PHILADELPHIA (CBS) -- With students heading back to school, there's renewed concern about mounting mental health issues. Depression and anxiety are at an all-time high for millions of students.
There will be a special event Thursday at the University of Pennsylvania aimed at raising awareness.
"This year is actually my first cross country season where I'm 100% healthy," junior Maeve Stiles said.
Stiles is training for Penn's running team after taking a mental health break.
"I have anxiety and luckily, I'm on medication for it now, but it was definitely something hard that I had to grapple with," Stiles said.
The 20-year-old junior has a full load of classes, big training commitments with the running team and joined a sorority.
"I was just trying to do everything and put 100% into every single part of my life that I kind of was becoming very out of touch with myself," Stiles said.
Research shows there is an epidemic of depression, anxiety and suicide on college campuses.
Melissa Rise is with Cogwell, a student-run mental health awareness organization. The organization is hosting a special event on Thursday called Send Silence Packing.
It's being held on the college green at the University of Pennsylvania.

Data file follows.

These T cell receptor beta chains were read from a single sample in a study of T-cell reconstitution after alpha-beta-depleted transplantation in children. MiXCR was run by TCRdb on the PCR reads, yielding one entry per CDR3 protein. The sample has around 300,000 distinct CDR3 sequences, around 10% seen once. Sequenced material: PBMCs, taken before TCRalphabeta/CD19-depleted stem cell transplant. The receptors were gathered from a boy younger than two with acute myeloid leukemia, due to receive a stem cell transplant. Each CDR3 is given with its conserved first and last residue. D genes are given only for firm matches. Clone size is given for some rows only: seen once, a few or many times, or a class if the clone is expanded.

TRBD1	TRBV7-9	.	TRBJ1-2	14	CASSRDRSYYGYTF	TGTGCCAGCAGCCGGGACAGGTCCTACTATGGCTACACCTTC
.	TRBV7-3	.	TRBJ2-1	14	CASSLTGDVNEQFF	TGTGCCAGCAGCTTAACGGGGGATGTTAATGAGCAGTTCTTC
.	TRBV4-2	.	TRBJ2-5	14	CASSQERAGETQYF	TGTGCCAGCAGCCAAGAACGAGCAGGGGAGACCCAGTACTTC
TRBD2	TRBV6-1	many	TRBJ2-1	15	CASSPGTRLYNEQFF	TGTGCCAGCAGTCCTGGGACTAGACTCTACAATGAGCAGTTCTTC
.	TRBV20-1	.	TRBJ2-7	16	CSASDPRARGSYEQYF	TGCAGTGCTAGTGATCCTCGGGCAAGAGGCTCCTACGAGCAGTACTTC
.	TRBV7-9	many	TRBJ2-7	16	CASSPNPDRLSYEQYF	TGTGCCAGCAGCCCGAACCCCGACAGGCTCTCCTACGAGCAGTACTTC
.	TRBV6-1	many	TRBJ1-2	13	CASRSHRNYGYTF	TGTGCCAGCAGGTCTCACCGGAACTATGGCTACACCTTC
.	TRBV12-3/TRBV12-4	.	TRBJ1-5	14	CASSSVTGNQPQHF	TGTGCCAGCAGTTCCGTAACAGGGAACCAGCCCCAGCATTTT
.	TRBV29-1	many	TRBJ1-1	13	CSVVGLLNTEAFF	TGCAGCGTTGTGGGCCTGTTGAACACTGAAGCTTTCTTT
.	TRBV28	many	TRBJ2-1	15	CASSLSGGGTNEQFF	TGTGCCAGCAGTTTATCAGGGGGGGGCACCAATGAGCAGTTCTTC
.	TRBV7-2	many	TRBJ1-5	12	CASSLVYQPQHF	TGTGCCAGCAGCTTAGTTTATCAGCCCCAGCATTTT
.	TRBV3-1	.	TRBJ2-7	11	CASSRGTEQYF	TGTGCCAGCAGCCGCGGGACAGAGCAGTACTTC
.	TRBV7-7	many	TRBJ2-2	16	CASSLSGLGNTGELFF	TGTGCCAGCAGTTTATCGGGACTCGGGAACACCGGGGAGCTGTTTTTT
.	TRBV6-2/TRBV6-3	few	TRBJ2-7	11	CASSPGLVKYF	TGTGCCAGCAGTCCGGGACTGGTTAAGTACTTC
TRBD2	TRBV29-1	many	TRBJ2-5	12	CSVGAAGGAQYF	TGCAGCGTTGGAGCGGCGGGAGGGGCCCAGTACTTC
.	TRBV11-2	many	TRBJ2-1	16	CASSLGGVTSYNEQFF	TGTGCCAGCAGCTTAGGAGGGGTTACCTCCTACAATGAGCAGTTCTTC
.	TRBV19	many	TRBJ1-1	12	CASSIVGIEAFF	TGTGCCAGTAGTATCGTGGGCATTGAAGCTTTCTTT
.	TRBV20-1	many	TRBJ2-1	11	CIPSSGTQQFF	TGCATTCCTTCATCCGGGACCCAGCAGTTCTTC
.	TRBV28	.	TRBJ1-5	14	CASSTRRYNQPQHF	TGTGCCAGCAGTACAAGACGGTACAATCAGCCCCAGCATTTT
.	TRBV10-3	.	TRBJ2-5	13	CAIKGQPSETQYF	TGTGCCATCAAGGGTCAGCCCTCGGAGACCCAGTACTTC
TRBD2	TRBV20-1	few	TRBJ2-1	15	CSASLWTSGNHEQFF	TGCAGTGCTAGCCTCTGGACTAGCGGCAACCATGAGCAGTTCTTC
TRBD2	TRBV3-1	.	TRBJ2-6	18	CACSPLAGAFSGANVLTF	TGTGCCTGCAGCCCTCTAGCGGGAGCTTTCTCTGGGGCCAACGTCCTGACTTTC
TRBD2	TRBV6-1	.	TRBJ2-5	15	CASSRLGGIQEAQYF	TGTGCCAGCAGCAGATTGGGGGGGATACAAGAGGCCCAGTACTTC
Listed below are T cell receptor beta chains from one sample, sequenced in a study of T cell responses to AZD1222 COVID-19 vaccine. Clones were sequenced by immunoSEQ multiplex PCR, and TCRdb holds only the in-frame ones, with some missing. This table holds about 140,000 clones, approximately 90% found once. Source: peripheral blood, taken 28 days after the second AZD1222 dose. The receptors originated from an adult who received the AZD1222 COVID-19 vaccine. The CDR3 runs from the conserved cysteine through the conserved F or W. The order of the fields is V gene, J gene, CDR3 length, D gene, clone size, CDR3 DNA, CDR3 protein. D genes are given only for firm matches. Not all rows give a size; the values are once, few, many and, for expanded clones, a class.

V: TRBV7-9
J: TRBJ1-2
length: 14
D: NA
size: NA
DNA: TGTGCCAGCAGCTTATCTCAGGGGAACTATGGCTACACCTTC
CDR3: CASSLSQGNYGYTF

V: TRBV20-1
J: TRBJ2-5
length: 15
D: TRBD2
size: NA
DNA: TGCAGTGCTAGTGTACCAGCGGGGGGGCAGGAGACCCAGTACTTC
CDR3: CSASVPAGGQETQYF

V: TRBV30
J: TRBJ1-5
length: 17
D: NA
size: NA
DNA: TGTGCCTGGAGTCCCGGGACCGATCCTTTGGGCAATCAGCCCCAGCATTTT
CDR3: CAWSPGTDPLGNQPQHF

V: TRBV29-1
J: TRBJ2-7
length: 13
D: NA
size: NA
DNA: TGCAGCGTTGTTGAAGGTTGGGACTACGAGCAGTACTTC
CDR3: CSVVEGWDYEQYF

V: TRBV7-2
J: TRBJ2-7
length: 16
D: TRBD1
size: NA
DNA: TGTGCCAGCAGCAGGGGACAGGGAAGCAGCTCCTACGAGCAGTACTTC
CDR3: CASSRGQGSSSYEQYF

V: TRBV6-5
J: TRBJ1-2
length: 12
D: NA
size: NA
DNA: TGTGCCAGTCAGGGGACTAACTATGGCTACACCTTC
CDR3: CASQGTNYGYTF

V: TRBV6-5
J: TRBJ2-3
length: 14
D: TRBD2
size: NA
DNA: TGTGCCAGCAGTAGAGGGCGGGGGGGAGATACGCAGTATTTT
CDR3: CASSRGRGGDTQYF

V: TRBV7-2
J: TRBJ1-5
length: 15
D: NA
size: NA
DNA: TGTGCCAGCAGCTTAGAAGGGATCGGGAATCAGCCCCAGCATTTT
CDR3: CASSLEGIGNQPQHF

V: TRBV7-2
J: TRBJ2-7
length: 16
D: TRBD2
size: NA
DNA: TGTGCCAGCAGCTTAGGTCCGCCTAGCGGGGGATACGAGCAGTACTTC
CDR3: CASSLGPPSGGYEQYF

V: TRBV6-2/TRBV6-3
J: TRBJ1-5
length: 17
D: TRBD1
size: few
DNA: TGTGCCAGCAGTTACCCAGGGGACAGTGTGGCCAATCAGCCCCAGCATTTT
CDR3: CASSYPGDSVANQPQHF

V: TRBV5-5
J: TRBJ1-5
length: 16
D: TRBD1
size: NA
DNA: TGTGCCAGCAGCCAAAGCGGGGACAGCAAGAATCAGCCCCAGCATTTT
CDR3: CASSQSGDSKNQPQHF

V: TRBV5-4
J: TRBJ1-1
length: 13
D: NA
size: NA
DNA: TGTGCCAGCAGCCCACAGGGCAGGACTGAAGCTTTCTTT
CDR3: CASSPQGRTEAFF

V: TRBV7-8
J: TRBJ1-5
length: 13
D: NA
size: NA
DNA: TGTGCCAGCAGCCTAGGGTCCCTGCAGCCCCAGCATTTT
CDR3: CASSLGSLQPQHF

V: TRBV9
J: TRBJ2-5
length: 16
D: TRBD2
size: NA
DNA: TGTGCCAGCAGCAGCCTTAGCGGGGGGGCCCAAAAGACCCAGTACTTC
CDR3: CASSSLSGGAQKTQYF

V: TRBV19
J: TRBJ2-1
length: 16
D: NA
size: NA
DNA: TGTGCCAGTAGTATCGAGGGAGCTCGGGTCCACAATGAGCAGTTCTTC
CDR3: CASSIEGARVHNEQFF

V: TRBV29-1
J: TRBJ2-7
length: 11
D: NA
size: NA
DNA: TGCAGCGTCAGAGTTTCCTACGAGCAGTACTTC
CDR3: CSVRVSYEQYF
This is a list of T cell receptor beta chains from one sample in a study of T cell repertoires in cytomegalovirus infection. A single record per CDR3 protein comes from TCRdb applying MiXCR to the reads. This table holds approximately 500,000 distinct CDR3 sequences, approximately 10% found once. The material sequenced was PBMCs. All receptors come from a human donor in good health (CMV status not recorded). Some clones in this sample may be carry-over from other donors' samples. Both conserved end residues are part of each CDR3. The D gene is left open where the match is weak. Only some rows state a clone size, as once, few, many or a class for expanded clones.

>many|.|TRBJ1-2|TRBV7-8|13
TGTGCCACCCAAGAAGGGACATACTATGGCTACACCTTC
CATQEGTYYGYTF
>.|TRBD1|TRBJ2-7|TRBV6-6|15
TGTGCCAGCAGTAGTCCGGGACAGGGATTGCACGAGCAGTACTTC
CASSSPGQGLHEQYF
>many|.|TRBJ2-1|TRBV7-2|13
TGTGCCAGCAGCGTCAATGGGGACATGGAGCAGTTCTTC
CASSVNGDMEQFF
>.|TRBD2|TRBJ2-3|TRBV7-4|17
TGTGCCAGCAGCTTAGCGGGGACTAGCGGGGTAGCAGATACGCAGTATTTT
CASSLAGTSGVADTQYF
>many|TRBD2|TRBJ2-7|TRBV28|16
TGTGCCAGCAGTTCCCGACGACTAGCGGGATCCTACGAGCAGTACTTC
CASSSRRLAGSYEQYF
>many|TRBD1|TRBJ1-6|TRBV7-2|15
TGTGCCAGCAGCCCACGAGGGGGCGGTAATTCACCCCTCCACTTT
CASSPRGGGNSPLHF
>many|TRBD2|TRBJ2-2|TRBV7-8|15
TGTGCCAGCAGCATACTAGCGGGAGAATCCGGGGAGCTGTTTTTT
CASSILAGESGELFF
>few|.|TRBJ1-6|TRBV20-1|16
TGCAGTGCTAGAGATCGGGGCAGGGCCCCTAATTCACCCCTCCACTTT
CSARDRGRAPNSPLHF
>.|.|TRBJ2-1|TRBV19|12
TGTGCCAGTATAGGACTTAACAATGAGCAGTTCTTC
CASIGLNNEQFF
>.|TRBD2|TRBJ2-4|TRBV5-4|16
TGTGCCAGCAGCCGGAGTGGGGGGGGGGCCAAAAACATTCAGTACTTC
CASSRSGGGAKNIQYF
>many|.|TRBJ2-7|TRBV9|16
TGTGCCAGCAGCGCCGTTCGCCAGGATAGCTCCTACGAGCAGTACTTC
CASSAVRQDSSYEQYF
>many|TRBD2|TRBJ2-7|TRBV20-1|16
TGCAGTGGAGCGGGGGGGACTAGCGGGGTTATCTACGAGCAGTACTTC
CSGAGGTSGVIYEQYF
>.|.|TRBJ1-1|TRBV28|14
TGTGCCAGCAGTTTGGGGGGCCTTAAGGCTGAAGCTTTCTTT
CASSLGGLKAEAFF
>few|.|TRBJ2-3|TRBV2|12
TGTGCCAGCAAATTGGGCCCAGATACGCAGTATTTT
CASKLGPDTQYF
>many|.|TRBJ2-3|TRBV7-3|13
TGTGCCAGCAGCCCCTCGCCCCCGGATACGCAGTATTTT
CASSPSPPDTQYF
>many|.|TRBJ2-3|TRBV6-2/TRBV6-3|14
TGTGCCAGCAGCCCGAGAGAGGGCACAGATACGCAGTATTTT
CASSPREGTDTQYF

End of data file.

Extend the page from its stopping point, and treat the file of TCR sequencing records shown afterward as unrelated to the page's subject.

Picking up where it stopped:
Hundreds of backpacks will be on display with emotional messages. Among the donors, there is one in remembrance of Kyle Ambrogi.
A star Penn football player who died by suicide in 2005.
"Two days before he died he had two touchdowns," his mother Donna Ambroji said.
A big part of the wellness event is destigmatizing mental health struggles.
"The event is really to show how Penn is uniting through the academics, through the Greek life, through the student groups, in order to let the students know that we're here for them. That mental health is real. It's OK to talk about," Melissa said.
Maeve says that's what saved her, learning to communicate and becoming empowered.
"I love now how we're being so upfront about it's OK to not be OK, everyone is not perfect and it's OK to talk about not being perfect," Maeve said.
Maeve says she's seen a big transition on campus with more students now willing to talk about their feelings.
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